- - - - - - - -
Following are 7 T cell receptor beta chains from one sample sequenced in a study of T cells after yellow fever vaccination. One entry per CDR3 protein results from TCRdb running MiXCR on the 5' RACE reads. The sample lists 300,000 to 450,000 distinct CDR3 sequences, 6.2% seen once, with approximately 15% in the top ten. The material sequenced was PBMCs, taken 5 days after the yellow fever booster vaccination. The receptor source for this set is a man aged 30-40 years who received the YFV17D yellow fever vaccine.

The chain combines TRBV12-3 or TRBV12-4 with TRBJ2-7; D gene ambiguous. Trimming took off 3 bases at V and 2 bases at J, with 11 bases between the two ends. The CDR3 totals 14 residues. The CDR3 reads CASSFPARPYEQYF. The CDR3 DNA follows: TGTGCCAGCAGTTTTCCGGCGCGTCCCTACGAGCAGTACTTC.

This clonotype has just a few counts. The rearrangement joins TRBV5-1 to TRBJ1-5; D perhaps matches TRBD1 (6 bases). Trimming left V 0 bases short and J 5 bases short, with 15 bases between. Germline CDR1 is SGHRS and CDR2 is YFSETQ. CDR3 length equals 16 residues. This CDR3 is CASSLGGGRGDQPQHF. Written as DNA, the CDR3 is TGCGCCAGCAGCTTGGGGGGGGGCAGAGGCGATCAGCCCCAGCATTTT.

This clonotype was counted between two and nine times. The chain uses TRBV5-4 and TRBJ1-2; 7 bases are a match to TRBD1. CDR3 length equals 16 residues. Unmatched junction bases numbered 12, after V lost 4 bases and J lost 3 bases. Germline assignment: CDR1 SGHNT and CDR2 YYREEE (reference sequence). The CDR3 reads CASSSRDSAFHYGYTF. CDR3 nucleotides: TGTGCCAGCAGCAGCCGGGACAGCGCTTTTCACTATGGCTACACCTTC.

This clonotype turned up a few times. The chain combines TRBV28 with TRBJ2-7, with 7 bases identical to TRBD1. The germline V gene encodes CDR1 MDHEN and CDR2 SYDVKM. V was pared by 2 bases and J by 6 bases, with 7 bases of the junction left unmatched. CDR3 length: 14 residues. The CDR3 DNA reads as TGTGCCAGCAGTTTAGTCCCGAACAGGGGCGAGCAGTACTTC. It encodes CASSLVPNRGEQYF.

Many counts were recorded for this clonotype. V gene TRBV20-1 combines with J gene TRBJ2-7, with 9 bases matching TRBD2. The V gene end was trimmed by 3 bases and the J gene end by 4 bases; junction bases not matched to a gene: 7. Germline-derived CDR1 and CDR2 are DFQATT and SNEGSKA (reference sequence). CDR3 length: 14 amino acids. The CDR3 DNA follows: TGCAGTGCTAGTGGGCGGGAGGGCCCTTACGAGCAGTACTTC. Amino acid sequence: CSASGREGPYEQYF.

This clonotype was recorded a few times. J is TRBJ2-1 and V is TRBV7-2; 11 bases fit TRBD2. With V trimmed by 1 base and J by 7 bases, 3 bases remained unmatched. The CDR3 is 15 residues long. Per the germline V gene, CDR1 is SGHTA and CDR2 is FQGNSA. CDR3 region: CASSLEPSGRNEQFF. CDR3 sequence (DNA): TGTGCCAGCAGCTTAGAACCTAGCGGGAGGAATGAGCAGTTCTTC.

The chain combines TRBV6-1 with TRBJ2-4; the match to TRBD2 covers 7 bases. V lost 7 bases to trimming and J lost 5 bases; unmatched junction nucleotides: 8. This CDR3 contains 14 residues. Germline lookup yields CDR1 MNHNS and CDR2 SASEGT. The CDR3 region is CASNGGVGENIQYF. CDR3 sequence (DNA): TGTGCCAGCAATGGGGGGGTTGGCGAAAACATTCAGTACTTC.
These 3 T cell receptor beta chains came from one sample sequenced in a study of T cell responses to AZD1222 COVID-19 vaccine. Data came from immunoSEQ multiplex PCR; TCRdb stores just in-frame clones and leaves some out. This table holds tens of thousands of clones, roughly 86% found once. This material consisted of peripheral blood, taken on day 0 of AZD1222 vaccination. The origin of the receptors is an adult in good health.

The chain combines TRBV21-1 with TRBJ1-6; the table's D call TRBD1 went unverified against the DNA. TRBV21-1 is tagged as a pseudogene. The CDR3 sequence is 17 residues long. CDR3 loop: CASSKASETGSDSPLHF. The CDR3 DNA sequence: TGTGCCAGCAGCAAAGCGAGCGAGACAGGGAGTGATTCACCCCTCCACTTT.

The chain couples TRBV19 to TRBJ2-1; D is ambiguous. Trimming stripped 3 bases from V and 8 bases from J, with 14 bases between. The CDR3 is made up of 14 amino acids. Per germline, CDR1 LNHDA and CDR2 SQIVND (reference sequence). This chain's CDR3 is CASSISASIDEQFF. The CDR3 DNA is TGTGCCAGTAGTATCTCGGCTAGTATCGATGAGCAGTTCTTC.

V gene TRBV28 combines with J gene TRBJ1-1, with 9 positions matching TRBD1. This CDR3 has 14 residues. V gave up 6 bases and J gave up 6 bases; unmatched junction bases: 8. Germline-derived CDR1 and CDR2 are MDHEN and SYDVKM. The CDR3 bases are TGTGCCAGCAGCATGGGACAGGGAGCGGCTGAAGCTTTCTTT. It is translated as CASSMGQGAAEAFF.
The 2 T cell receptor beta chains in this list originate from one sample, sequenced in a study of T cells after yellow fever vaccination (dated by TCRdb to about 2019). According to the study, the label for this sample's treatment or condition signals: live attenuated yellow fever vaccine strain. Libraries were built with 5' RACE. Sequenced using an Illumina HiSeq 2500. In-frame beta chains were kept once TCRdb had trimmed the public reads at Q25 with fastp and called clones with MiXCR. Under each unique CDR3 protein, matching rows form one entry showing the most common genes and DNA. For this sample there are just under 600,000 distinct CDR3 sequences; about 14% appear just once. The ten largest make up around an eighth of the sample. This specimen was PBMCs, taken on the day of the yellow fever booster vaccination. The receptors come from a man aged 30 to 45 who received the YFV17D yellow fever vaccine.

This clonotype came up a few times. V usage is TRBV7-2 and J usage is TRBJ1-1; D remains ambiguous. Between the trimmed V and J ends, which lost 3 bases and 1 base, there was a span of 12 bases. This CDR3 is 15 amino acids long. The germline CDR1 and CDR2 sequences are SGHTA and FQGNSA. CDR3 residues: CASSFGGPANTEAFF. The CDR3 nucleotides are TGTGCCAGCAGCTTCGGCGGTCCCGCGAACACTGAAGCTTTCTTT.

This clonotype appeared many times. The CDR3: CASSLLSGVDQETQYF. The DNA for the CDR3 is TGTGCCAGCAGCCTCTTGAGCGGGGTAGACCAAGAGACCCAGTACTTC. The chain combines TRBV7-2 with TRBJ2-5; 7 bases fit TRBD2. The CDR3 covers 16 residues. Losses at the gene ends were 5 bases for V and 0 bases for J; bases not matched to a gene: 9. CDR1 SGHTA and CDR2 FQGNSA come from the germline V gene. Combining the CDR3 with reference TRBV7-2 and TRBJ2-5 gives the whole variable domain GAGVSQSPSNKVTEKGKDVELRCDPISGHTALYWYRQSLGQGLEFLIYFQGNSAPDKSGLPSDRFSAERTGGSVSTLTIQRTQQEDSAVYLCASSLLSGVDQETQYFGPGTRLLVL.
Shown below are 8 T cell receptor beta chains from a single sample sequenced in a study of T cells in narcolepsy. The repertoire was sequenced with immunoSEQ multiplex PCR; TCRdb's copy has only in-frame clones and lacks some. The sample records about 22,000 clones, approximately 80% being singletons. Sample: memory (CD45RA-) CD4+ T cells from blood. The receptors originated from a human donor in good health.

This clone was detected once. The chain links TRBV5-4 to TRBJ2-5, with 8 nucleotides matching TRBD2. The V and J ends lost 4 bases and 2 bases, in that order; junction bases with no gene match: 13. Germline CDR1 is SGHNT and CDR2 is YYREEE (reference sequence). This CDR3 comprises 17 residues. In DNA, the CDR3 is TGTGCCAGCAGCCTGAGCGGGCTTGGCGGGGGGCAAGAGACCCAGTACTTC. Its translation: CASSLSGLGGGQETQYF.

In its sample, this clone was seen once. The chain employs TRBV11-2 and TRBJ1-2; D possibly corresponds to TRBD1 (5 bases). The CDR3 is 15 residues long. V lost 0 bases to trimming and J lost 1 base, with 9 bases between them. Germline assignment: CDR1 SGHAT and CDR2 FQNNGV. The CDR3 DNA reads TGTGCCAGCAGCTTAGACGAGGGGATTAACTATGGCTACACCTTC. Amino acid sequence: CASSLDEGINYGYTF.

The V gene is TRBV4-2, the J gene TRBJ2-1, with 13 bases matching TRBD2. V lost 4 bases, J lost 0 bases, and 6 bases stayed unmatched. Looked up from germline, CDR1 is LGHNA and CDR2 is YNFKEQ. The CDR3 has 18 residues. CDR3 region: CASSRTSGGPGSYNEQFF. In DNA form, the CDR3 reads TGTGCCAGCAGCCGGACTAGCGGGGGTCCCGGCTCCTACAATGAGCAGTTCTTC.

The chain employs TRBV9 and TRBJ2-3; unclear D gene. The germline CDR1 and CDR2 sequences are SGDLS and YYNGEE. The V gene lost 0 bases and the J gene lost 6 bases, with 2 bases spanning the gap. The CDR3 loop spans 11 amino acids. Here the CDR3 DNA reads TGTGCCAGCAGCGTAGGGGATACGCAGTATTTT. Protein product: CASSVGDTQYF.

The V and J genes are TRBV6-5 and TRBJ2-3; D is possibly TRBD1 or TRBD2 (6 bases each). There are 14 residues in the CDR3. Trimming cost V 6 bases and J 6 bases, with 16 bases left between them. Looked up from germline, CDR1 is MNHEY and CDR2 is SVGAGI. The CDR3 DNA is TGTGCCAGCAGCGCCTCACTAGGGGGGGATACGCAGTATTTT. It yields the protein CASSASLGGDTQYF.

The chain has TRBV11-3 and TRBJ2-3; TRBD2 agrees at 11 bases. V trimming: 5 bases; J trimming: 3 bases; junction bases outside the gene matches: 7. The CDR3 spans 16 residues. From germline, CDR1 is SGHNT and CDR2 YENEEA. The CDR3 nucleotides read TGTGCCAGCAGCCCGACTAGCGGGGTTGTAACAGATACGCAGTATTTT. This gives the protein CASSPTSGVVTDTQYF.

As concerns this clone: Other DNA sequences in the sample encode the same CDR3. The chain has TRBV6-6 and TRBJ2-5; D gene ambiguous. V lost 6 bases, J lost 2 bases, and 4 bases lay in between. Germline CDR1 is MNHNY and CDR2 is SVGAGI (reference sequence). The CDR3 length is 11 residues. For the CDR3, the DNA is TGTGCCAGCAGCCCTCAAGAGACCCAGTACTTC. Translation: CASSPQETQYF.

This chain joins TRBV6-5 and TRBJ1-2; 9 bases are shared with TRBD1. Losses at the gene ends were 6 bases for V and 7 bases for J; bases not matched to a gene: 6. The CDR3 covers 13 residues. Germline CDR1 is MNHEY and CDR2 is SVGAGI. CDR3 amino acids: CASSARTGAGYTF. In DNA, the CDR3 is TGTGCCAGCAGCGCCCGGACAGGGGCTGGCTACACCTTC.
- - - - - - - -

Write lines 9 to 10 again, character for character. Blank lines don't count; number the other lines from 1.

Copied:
These 3 T cell receptor beta chains came from one sample sequenced in a study of T cell responses to AZD1222 COVID-19 vaccine. Data came from immunoSEQ multiplex PCR; TCRdb stores just in-frame clones and leaves some out. This table holds tens of thousands of clones, roughly 86% found once. This material consisted of peripheral blood, taken on day 0 of AZD1222 vaccination. The origin of the receptors is an adult in good health.

The chain combines TRBV21-1 with TRBJ1-6; the table's D call TRBD1 went unverified against the DNA. TRBV21-1 is tagged as a pseudogene. The CDR3 sequence is 17 residues long. CDR3 loop: CASSKASETGSDSPLHF. The CDR3 DNA sequence: TGTGCCAGCAGCAAAGCGAGCGAGACAGGGAGTGATTCACCCCTCCACTTT.